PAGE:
'I Was Asked If I Stole My Car': Black Diplomats Describe Harassment At U.S. Borders
In April 2018, Tianna Spears joined the State Department, looking forward to the promise of a fulfilling career. Then 26, she had spent three years learning Spanish in the Dominican Republic and Spain to help land a position in the Foreign Service.
"I was super-excited to start," she says. "I had dreams of being a diplomat and living in several places in Latin America."
Spears' first posting, in October that same year, was at the U.S. Consulate in Ciudad Juarez, just across the border from El Paso, Texas. Everything started off well, she says, and she quickly settled into her new life and job. Spears would often cross back into the U.S. to shop or meet friends for coffee.
But she quickly noticed a trend: When she made those border crossings, she was regularly pulled over by U.S. Customs and Border Protection officers for secondary inspection.
Spears is Black. She is one of a growing number of current and former minority foreign service officers to speak out recently about the special challenges they face as diplomats.
This comes as the State Department is under pressure to diversify its ranks. The Foreign Service is overwhelmingly white. Just 6% of foreign service officers are African-American, according to the American Foreign Service Association.
Spears says while crossing the border, she showed the CBP agents her diplomatic passport and other official forms of identification — and was startled at the line of questioning she then underwent.
"I was asked if I stole my car," she says. "One time, I was even accused of having counterfeit documents, as in my diplomatic passport ... I was regularly questioned on if I truly worked at the consulate in Ciudad Juarez."
In the six months that she worked in the consulate, Spears says she was pulled aside more than 20 times. Each time, she says, the harassment escalated.
"One time, I was told not to look at the officer in the eyes when I spoke to him," she says. "I was told I needed to look down at the ground."
Spears says she was left feeling that they "wanted to make me feel small."
CBP denies Spears' allegations, saying its own video footage contradicts some of her claims — including an incident in which Spears has alleged that an officer stood in front of her with his hand on his gun, his finger on the trigger.
In a statement, the agency calls that allegation "completely unsubstantiated." It tells NPR that Spears was pulled over a dozen times because inconsistencies with her address triggered an automatic second check. CBP says it found no evidence of officers' misconduct in Spears' case, and so there was no disciplinary action.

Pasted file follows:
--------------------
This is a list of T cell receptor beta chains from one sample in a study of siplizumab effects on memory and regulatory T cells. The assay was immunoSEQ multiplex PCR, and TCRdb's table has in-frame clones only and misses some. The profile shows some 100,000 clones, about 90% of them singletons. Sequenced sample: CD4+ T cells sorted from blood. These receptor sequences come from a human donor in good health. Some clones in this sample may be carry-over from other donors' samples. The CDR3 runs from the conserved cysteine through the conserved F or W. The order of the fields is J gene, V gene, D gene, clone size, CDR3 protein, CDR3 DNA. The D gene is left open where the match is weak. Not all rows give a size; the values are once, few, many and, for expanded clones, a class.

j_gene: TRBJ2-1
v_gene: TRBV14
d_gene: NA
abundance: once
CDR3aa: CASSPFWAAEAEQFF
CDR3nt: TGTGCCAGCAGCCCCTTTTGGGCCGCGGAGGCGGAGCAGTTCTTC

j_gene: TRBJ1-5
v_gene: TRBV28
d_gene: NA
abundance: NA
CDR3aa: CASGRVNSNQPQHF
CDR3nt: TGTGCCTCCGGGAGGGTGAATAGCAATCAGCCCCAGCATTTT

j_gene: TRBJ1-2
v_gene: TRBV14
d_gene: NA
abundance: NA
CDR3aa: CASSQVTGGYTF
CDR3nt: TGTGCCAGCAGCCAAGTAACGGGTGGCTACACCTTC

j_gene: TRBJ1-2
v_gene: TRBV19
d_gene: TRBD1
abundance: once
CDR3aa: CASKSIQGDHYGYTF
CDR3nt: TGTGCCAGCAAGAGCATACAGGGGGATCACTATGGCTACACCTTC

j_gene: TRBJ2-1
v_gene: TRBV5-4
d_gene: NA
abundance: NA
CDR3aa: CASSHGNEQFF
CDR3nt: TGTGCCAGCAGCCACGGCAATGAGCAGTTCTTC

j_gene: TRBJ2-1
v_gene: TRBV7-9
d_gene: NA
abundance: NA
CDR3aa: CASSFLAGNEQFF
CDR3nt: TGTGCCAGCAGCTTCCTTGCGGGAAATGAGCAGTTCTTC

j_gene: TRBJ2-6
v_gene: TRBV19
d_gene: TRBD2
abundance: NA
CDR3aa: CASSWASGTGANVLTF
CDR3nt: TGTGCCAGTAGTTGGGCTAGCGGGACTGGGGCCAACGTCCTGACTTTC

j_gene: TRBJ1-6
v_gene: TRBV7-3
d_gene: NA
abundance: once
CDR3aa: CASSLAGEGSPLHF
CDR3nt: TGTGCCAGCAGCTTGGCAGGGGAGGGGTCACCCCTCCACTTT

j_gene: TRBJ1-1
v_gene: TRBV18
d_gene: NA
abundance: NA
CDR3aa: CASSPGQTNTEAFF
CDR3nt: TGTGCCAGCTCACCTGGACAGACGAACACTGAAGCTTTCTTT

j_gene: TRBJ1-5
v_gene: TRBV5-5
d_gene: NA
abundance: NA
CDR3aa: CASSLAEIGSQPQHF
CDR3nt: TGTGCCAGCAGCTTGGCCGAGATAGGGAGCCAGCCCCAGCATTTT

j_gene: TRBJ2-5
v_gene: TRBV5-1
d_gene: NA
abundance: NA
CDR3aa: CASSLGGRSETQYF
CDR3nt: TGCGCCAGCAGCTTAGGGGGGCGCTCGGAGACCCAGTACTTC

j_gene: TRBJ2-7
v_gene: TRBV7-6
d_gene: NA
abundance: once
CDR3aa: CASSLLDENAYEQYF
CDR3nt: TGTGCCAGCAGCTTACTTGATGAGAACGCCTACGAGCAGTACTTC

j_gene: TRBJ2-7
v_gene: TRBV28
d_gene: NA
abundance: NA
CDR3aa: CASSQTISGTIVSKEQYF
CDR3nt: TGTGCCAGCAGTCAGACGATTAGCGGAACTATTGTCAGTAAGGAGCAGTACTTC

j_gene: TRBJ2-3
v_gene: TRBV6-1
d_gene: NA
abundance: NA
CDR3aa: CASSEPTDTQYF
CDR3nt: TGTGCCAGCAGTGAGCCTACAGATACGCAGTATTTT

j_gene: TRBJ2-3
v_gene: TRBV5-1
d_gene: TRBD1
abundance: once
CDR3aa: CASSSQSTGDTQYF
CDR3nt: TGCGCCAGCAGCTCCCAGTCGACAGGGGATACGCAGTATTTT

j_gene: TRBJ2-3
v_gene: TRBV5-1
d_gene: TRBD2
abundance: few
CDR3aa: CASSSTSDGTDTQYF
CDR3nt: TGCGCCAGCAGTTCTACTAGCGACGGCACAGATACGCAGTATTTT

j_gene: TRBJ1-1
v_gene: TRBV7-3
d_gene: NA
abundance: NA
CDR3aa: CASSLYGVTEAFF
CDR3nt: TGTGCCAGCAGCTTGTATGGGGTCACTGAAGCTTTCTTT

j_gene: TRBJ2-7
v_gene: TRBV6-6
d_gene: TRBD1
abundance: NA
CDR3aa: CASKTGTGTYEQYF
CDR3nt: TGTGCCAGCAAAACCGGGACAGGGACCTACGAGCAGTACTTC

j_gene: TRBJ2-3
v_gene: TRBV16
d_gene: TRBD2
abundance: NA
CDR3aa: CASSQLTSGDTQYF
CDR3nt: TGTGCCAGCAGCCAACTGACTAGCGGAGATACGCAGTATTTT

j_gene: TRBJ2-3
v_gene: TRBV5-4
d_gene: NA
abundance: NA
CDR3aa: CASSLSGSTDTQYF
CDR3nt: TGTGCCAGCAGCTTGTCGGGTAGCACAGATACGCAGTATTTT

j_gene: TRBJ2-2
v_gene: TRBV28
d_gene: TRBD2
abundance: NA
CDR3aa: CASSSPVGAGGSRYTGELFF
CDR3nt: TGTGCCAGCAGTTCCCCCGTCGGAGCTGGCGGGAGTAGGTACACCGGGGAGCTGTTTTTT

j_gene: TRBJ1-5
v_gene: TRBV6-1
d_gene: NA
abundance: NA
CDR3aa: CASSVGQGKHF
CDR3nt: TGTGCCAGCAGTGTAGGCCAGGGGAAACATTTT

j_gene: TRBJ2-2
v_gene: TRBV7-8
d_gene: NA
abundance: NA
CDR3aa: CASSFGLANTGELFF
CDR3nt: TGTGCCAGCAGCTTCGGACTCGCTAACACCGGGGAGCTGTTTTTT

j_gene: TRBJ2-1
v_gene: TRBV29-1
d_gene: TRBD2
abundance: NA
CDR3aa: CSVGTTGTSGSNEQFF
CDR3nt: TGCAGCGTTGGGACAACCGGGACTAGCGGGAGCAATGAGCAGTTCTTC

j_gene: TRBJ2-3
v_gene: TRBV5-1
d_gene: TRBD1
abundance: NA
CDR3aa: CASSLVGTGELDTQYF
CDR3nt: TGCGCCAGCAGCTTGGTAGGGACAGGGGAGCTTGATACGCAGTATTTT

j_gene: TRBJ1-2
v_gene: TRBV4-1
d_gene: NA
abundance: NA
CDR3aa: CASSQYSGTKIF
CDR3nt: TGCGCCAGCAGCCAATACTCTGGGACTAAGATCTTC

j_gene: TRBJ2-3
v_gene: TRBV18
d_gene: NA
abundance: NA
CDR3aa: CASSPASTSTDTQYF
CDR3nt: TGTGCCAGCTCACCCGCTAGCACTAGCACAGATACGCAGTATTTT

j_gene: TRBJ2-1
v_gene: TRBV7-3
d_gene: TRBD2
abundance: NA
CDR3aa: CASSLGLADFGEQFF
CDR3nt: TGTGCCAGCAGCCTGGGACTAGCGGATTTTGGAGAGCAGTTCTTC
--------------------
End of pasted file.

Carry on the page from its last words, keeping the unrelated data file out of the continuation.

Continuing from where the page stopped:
Spears still maintains that she was harassed and intimidated by CBP officers because she is Black. She says several times she complained to CBP supervisors at the border. One supervisor handed her a pamphlet with a hotline number to call, she says, and told her that the officers would not be disciplined.
Spears also took her concerns to her superiors at the U.S. Consulate.
There, she says, "I was just met with pure denial and gaslighting about how this wasn't racism, this wasn't discrimination. Essentially, you know, it was downplayed and brushed under the rug."
Spears was transferred to the U.S. Embassy in Mexico City, but the experience stayed with her. She was diagnosed with depression and post-traumatic stress disorder. She left the State Department last October, less than two years after she joined.
In May, shortly after the death of George Floyd, Spears wrote about her experiences on her blog. Charles Ray, a retired U.S. diplomat who served as ambassador to Cambodia and Zimbabwe, and as the first U.S. consul general in Ho Chi Minh City, says he was stunned when he read Spears' account.
"I was beside myself for a couple of hours, thinking I cannot believe crap like that is still happening," he says.
Ray, who is also Black, says he too experienced harassment at U.S. borders during his 30-year career, which ended in 2012. He says he learned to just put up with it because no one particularly cared — back then or now.
"No one's going to stick their head above their desk and make an issue of it if they value their job, if they feel that the senior leadership doesn't care," he says. "And frankly, my personal opinion is that the senior leadership really does not care."
A State Department spokesperson who did not want to be named tells NPR that the department is taking Spears' allegations seriously, and is in talks with the CBP to "improve the experience" of diplomats at U.S. borders.
Alonzo Fulgham, a former senior official with the U.S. Agency for International Development, says progress is slow. He mentors young Black foreign service officers, many of whom do not want to create waves and jeopardize their future by complaining about harassment at borders.
But Fulgham says he hopes Spears' account will help force change with the way minority U.S. diplomats are treated at U.S. border crossings.
"I do think there's hope with these young people because they're much more informed ... they blog and they talk to each other," he says. "And that's I think that's going to be helpful to getting more people to speak up."
Spears — who is now finishing work on a master's degree in international relations and hopes to work "to promote change in Black and brown communities by focusing on economic issues and promoting activism" — says writing about her experiences was cathartic.
"You have to understand how hard I worked to get there," she says. "And I did not want this to be taken from me. And that's what eventually happened in the end."
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